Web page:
- In the speculative nonfiction series Life After People it is stated that, after a million years of travel in interstellar space, the Voyager probes will be so heavily damaged from micrometeoroid impacts that the disks will likely become unreadable. This process will be dependent on the frequency of particle impacts upon the spacecraft in interstellar space.
- A key plot element of the 1994 science fiction film Without Warning involves an alien race having intercepted Voyager and relaying part of the UN Secretary-General's message back to Earth.
- In the movie Battlefield Earth an alien race finds the voyager probe and are interested in Earth because gold is extremely rare and valuable to them.
- In the popular television series The X-files the disk is mentioned at the first episode of the second season.
- In the Transformers cartoon Beast Wars, one of the discs is a key plot point that sets the series in motion.
- The disc is a plot element of an episode of The West Wing, titled "The Warfare of Genghis Khan".
- In the series 2 episode A Day in the Death, of the Doctor Who spinoff Torchwood, Owen Harper says that he found an alien capsule with beautiful music that he says is a response to the Voyager.
- In the movie Star Trek: The Motion Picture the Voyager probes and their records are a major plot point (however, neither Voyager 1 nor Voyager 2, but a fictitious Voyager 6 probe is the one relevant to the movie's plot) .
Most of the images used on the record (reproduced in black and white), together with information about its compilation, can be found in the 1978 book Murmurs of Earth: The Voyager Interstellar Record by Carl Sagan, F.D. Drake, Ann Druyan, Timothy Ferris, Jon Lomberg, and Linda Salzman. A CD-ROM version was issued by Warner New Media in 1992. The CD-ROM was the result of Sagan's diligence in obtaining copyright clearances for many of the numerous musical passages and photographs that the original Golden Record contained, to allow for their inclusion in the Warner New Media release. (The copyright owners for the images and music on the actual record signed agreements which only permitted the replay of their works outside of the solar system.)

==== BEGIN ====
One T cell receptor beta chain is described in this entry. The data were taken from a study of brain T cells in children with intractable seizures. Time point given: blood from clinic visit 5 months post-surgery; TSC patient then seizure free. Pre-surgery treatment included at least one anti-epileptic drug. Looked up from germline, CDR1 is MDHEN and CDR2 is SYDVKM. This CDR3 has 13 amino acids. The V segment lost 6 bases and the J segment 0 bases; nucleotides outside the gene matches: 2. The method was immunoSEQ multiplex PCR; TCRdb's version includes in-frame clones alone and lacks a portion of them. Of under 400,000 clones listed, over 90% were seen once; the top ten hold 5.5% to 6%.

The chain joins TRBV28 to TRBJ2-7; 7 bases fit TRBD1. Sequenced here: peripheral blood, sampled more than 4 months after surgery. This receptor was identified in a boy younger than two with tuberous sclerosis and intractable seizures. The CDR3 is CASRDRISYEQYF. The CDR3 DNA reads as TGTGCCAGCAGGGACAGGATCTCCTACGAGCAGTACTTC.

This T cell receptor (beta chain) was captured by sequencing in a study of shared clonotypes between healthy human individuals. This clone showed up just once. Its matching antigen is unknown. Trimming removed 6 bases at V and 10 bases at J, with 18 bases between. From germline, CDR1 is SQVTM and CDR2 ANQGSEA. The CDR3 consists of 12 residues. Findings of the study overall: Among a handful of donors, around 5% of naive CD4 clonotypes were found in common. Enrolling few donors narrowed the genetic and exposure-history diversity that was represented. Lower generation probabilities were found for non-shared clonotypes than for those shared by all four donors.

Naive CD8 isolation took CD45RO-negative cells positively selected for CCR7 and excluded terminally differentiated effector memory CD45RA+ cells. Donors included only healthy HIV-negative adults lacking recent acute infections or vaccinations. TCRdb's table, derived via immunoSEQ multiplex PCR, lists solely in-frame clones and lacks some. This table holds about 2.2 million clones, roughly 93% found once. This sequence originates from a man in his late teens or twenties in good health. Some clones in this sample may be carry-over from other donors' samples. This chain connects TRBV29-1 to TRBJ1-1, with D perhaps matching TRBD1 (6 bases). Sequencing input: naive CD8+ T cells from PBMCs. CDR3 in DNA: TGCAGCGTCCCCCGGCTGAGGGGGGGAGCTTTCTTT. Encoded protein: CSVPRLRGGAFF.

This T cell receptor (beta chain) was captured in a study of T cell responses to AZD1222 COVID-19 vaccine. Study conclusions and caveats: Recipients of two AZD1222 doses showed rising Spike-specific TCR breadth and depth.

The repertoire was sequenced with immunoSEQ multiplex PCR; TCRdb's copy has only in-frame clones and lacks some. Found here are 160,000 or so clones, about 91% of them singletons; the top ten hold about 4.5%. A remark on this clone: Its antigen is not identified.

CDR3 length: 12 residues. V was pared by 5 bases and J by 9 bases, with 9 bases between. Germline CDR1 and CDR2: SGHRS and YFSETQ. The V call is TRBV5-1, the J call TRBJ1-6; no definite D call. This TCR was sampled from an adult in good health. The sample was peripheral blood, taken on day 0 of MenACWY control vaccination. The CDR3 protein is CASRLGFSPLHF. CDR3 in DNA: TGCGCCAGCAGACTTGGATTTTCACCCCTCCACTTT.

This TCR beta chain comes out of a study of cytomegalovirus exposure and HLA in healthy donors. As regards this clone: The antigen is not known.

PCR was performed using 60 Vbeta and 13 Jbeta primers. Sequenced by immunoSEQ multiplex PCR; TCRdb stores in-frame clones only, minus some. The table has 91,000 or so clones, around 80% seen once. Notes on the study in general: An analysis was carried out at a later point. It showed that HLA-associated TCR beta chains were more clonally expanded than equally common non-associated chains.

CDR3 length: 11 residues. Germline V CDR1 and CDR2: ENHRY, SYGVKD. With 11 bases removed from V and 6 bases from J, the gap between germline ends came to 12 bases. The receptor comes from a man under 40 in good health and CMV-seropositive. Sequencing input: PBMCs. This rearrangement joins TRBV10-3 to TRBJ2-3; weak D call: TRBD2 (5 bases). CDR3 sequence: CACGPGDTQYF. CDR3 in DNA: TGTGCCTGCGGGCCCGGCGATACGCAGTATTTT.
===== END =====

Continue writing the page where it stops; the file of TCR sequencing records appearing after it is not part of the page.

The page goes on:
In July, 1983, BBC Radio 4 broadcast the 45-minute documentary Music from a Small Planet, in which Sagan and Druyan explained the process of selecting music for the record and introduced excerpts.
See also 
|Wikimedia Commons has media related to: Voyager Golden Record|
- "Voyager – Interstellar Mission". Jet Propulsion Laboratory. NASA. January 25, 2010. Retrieved January 25, 2010.
- "Voyager – Golden Record". NASA. Retrieved September 23, 2010.
- Jon Lomberg: "Pictures of Earth". in Carl Sagan: Murmurs of Earth, 1978, New York, ISBN 0-679-74444-4
- "Voyager Record". NASA. Retrieved May 26, 2010.
- Ferris, Timothy (September 5, 2007). "The Mix Tape of the Gods". New York Times. Retrieved February 11, 2009.
- "Voyager – The Interstellar Mission". NASA. Retrieved 26 November 2012.
- NASA: Voyager Enters Solar System's Final Frontier
- Sagan, Carl et al. (1978) Murmurs of Earth: The Voyager Interstellar Record. New York: Random House. ISBN 0-394-41047-5 (hardcover), ISBN 0-345-28396-1 (paperback)
- Sagan, Carl et al. (1992) Murmurs of Earth (computer file): The Voyager Interstellar Record. Burbank: Warner New Media.
- Originally based on public domain text from the NASA website, where selected images and sounds from the record can be found.